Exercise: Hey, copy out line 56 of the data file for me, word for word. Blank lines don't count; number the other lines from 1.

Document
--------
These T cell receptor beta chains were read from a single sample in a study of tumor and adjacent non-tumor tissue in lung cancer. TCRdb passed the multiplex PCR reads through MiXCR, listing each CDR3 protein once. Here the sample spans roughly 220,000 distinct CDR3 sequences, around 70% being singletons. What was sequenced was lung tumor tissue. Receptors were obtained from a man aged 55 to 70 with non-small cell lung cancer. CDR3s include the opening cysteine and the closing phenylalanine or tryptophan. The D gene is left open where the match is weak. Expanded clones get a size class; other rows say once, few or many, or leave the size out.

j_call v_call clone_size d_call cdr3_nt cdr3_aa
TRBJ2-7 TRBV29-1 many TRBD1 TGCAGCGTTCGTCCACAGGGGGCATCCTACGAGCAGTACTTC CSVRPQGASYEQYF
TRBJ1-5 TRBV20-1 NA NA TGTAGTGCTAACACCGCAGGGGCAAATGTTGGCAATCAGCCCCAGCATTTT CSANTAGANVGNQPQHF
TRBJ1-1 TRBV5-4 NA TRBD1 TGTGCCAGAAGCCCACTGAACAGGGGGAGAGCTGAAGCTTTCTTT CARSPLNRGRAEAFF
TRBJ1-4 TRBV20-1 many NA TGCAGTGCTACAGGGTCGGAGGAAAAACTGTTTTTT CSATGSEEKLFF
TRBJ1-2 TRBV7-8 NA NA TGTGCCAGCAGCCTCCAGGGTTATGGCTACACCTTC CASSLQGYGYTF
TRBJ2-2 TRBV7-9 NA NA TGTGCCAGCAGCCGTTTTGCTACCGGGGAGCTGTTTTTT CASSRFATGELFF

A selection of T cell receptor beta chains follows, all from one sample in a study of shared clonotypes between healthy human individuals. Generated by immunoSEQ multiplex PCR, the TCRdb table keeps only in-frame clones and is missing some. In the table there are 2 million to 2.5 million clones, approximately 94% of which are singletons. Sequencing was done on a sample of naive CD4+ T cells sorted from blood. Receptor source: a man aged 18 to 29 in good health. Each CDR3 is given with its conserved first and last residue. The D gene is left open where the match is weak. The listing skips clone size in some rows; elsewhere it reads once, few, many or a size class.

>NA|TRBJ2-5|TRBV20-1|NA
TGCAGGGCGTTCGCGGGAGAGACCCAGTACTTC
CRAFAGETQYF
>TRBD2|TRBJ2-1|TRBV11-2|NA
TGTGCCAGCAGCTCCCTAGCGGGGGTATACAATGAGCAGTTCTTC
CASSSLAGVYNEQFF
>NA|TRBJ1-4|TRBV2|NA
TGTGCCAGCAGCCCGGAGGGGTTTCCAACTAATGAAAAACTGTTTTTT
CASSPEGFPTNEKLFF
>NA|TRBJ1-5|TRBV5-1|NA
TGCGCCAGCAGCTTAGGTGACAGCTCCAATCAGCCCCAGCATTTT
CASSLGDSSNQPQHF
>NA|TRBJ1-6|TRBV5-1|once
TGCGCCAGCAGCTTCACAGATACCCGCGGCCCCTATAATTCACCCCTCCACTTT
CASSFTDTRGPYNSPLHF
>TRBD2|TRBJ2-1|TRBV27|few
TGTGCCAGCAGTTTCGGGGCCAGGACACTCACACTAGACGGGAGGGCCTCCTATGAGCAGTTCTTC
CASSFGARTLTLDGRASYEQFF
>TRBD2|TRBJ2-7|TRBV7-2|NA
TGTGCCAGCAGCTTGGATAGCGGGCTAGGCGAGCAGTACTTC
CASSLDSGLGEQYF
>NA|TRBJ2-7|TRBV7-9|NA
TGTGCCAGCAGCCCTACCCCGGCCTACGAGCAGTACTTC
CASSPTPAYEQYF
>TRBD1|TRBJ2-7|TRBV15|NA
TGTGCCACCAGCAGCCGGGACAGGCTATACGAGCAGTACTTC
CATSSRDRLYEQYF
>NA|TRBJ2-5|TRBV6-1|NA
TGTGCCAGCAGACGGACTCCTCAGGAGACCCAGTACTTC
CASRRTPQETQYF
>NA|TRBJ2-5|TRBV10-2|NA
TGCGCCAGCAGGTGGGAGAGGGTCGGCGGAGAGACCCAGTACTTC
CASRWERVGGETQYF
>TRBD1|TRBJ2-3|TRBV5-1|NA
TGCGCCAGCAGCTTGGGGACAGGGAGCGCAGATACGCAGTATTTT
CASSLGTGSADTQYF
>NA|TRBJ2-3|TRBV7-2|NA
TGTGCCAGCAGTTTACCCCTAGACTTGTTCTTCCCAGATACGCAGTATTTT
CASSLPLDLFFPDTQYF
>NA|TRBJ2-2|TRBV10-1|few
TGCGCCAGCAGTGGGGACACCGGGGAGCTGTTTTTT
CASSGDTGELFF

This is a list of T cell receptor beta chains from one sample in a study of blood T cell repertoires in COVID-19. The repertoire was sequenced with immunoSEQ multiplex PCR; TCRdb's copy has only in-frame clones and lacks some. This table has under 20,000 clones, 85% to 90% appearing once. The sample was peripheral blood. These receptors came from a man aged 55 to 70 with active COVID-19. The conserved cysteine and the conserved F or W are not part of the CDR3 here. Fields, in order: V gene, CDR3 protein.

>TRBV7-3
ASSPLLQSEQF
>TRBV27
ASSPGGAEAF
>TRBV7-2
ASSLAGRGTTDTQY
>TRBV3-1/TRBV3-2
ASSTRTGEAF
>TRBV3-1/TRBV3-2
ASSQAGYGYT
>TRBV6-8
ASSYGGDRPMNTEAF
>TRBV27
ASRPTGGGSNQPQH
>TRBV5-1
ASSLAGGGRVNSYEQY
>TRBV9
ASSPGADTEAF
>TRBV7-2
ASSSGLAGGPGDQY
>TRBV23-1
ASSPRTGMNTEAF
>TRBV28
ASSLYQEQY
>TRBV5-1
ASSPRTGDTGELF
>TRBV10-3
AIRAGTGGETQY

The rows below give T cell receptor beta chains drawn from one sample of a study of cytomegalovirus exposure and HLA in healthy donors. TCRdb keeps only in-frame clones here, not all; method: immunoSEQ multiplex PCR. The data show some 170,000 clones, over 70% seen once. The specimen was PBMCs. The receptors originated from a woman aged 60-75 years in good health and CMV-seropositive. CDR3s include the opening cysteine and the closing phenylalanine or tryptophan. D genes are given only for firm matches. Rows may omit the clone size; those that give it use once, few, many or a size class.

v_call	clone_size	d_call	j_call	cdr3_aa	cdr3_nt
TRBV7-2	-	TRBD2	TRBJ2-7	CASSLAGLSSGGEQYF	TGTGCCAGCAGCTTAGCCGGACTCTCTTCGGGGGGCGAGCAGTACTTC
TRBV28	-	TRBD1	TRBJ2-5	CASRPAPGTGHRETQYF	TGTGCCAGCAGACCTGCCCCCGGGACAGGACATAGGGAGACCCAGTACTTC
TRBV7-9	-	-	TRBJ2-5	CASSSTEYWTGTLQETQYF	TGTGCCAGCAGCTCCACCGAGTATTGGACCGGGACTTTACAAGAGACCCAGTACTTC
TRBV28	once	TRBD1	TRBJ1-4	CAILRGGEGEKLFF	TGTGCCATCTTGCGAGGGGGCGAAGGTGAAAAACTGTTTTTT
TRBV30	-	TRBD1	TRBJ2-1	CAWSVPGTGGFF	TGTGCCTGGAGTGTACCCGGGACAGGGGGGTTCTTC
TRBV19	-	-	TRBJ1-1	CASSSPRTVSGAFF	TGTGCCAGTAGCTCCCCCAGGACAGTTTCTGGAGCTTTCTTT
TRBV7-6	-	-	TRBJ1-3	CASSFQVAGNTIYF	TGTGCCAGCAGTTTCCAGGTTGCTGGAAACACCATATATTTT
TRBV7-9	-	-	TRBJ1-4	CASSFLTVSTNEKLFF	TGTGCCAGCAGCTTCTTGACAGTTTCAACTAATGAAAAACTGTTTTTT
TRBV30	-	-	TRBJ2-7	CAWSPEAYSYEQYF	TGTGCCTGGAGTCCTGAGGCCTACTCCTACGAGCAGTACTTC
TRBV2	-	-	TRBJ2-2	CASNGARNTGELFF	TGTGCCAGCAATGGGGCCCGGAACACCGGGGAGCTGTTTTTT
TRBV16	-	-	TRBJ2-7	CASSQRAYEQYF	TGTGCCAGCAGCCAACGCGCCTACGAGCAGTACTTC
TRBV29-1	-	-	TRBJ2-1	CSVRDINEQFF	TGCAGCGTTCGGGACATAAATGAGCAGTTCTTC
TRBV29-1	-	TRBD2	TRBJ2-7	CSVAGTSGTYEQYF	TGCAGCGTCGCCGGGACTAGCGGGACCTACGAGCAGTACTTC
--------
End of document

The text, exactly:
ASSPGGAEAF